May 2016
No. 5:

Check out the 2016 PLLIP Summit Afternoon Programming!
As the 2016 PLLIP Summit draws nearer, we are excited to provide additional information about our afternoon sessions.

As we have done in years past, we will be offering three unique sessions in the afternoon, each to be repeated twice, so attendees can select two of these three programs:
High-quality, focused content including input from professional speakers and industry leaders, prime networking opportunities, and a targeted wrap-up session that will help you apply your learning are all reasons that you won't want to miss this event!

For more information on the 2016 PLLIP Summit: Strategic Impact, click on the links above or visit our website here.  

In This Issue
Member News
From the Chair
Around the Blogosphere
Welcome New Members!
Congratulations to our new 2016-2017 PLLIP Officers! 
Vice Chair/Chair-Elect: Elaine Egan
Secretary: Mary Ann Wacker
Member-at-Large: Michelle Tolley 
Member News
Kudos to our PLLIP-SIS members receiving AALL Awards
AALL Hall of Fame Award -- Mark E. Estes,Law Library Director, Alameda Count Law Library, Oakland, CA
AALL Emerging Leader Award - Sarah Morris Lin, Library Systems Librarian, Reed Smith LLP, San Francisco
Please send us your news and ideas!
Thank you!

Kurt R. Mattson, JD, LLM
Private Law Librarians & Information Professionals
Quick Links

Congratulations to our 2016 PLLIP-SIS Award Recipients!

Distinguished Librarian: Elaine Knecht, Director of Information Services, Barclay Damon, LLP, Buffalo, NY

Hall of Fame: Janet Accordo (Ret.) and Bess Reynolds (Ret.)
Rookie of the Year:
Corrine Vogel, Research Librarian, Baker Botts  
Service to PLLIP:
Lucy Curci-Gonzalez, Executive Director, New York Law Institute, New York, NY
Vendor/Outside Champion:
Ed Walters, CEO, Fastcase

Seeking reviewers for 2016 AALL Annual Meeting Programs

Do you like to write? Want to be published?
The response has been good, but additional reviewers are needed to review the remaining 2016 AALL Annual Meeting programs listed below. The reviews will be published in a PLLIP e-Newsletter issue or as blog posts for On Firmer Ground following the July annual meeting in Chicago.
Please email Cheryl Niemeier indicating which program you'd like to review. Once the list of reviewers has been compiled, a follow-up with each individual will be sent to confirm the program(s) to be reviewed.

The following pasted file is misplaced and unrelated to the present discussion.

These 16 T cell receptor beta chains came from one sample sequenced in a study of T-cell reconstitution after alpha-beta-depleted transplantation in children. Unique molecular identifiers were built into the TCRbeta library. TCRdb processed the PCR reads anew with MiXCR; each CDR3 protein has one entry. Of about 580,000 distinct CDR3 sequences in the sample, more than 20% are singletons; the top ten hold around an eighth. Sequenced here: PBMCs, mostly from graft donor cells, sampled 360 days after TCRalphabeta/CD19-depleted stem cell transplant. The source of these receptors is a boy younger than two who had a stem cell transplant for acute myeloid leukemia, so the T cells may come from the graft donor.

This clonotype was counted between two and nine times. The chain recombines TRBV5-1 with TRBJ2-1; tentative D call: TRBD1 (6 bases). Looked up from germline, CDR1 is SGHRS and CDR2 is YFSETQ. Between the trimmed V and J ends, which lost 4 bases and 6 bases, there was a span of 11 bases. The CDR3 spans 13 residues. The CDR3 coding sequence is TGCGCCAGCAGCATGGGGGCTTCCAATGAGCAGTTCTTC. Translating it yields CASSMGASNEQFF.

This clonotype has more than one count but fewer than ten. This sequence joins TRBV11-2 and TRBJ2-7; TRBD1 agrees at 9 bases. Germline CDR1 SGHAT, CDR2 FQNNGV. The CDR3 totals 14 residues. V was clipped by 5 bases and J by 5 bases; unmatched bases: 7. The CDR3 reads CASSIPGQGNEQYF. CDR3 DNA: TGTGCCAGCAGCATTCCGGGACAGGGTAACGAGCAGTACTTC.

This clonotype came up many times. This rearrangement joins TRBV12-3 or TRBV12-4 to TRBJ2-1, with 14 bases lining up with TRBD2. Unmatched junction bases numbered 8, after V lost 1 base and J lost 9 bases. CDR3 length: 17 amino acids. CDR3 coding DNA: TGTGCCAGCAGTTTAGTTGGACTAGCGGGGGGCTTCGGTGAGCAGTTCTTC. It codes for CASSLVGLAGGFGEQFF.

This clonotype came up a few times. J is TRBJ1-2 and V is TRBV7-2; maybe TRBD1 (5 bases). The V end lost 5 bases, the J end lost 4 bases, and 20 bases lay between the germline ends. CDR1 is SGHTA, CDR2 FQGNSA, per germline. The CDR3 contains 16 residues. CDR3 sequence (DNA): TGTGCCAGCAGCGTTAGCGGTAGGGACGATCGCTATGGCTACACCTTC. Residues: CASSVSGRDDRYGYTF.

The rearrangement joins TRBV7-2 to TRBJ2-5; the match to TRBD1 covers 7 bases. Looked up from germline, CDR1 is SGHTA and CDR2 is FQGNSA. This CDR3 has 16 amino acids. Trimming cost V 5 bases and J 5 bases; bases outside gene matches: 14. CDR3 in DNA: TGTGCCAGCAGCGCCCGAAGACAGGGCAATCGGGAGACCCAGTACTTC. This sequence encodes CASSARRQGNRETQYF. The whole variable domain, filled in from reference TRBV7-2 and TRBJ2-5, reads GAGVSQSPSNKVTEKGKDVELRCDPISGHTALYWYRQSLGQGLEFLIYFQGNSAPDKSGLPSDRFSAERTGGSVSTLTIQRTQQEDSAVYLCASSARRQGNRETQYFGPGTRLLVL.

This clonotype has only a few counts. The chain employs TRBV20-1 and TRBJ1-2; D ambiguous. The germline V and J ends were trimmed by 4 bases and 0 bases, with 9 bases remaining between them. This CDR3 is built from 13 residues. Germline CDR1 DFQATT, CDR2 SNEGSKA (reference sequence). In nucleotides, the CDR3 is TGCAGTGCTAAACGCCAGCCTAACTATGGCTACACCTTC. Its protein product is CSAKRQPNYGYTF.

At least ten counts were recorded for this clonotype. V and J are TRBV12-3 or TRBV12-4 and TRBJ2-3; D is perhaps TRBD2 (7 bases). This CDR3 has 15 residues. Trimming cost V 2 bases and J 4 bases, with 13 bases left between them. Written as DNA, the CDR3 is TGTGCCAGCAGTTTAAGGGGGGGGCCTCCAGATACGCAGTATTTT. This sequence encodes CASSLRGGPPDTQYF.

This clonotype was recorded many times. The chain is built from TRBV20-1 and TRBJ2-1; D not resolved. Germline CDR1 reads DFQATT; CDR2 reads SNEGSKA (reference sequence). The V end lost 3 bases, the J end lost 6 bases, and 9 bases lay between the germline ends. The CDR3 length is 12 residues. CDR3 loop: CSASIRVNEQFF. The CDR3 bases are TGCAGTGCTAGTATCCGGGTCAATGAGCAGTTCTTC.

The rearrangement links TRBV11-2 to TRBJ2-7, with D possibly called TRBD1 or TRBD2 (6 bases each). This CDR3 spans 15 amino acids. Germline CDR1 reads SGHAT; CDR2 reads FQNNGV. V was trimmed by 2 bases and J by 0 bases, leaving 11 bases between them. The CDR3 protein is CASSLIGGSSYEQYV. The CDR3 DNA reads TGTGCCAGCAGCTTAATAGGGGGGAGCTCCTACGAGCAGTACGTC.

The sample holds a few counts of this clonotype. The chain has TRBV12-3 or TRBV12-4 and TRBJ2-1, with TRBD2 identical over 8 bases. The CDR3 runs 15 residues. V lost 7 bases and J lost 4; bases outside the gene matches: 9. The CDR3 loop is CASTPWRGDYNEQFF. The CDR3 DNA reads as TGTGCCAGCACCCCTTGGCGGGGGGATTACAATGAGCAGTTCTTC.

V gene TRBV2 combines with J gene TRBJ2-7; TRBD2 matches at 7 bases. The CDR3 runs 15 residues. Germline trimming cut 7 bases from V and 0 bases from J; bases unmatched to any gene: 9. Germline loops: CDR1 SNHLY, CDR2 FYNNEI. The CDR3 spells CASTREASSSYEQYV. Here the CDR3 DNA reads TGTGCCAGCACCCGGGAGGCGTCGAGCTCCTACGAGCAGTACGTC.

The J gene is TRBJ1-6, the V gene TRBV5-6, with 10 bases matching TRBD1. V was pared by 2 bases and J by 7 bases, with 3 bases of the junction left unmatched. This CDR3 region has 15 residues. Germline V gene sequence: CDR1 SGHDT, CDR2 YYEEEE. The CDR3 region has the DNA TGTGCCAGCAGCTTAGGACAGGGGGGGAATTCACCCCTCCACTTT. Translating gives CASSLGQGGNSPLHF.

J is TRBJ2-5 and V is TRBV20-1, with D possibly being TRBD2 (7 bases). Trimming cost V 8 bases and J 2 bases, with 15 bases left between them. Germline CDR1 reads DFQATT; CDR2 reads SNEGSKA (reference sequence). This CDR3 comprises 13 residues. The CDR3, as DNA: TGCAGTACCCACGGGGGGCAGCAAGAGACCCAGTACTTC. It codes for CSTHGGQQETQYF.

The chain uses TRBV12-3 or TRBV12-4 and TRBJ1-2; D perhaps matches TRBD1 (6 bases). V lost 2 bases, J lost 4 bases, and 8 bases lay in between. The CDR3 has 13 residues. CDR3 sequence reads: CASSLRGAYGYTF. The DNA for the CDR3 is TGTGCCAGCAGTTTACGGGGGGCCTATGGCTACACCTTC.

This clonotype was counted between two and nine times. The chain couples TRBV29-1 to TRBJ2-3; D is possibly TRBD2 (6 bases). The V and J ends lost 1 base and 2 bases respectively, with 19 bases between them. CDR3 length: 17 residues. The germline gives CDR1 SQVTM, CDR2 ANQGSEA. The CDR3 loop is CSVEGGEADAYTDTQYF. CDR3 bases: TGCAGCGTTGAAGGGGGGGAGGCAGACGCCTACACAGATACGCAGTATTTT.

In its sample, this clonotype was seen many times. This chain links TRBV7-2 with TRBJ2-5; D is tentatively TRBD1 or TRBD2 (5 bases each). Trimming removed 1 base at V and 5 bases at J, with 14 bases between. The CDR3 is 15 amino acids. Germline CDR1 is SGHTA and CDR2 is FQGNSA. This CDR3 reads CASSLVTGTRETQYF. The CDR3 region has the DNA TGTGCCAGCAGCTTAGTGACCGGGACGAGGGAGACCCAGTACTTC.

In order for the program to be fresh in the reviewers mind the deadline to submit all reviews will be close of business Friday, August 19, 2015. Feel free to select more than one program to review. Here is the list of remaining programs up for grabs:

Crowdsourcing a Skill Set to Manage the Legal Information of the Future - Sunday July 17, 11:30 am-12:30 pm 

Promoting the Value of Technical Services at Budget Time: Practical Advice for Directors and Managers - Sunday, July 17th 2:30-3:30pm 

Hooking the CI White Whale: Advanced Analytics in a CI Report  Sunday, July 17th 2:30-5pm

Enterprise Search Initiatives: New Opportunities for Your Organization - Sunday, July 17th 4-5pm

CRM/DMS/EDD/KM - What Are They and Why Should I Care? - Monday, July 18th at 9:45am

Attorney Research Skills: Continuing the Conversation Between Law Firm and Academic Law Librarians - Monday, July 18th at 2-3pm 

Understanding the Creation and Use of the Law Firm's Internal Data - Monday, July 18th 2pm - 3pm 

Taking the Lead on Teaching Legal Technology: Opportunities and Challenges - Tuesday, July 19th 8:30am - 9:30am 

"Disruptunity": The Legal Research Revolution Is Now! - Tuesday, July 19th 11am - 12pm

Thank you,
Cheryl Niemeier, PLLIP e-Newsletter co-editor
Private Law Librarians & Information Professionals Newsletter
From the Chair
Scott Bailey
Outsourcing: Charting a New Course, but Who Draws the Map?
Lately I've been jogging (slowly) past this little crumbling park on Meridian Hill in downtown Washington, DC. The park is located on what used to be the northern border of the city. At the time of Pierre L'Enfant's 1791 plan for the Federal City, this boundary was intended to be the limit of the land that was needed for the city for the foreseeable future; the outer limits. In this overgrown park with dysfunctional fountains, there are a few statues that represent a variety of aspirations and honorary symbols (Dante, Serenity, Joan of Arc, James Buchanan) but there is one idea buried in the history of this park that really stands out to me. According to one of the historical plaques, Meridian Hill is so named because the founders wanted a line through that northernmost part of the city to be a new American Meridian for a new world. People like Thomas Jefferson were audacious enough to believe that they could compete with other globally established lines of demarcation and navigation; they literally wanted to move the center of the world. Meridians have been of great significance throughout history as a navigational and commercial center for civilization; an axis of achievement and productivity and measurement. It seemed natural to these founders to try to establish an entirely new way of navigating and measuring coordinates based on their dawning, optimistic infant national capital. A new yardstick for a new nation. New metrics. Sound familiar?

We have spoken for years of the need for reinvention of our profession. Recognizing the strong roots and principles established in our industry, we feel the pull and push of technological and competitive forces that have compelled us to ask core definitional questions of ourselves and our colleagues. What is a law librarian in 2016 and what course should we plot for the future? Which direction should we go, how should we invest our resources and how should we measure our success? Yesterday's article from the American Lawyer that focused on an unusual outsourcing case has prompted a new discussion around an old topic. How do we measure our value and better yet, how do we express it effectively to our stakeholders so that our value is amplified and recognized and expanded? Will we define it ourselves or will an outsourcing company define it for us?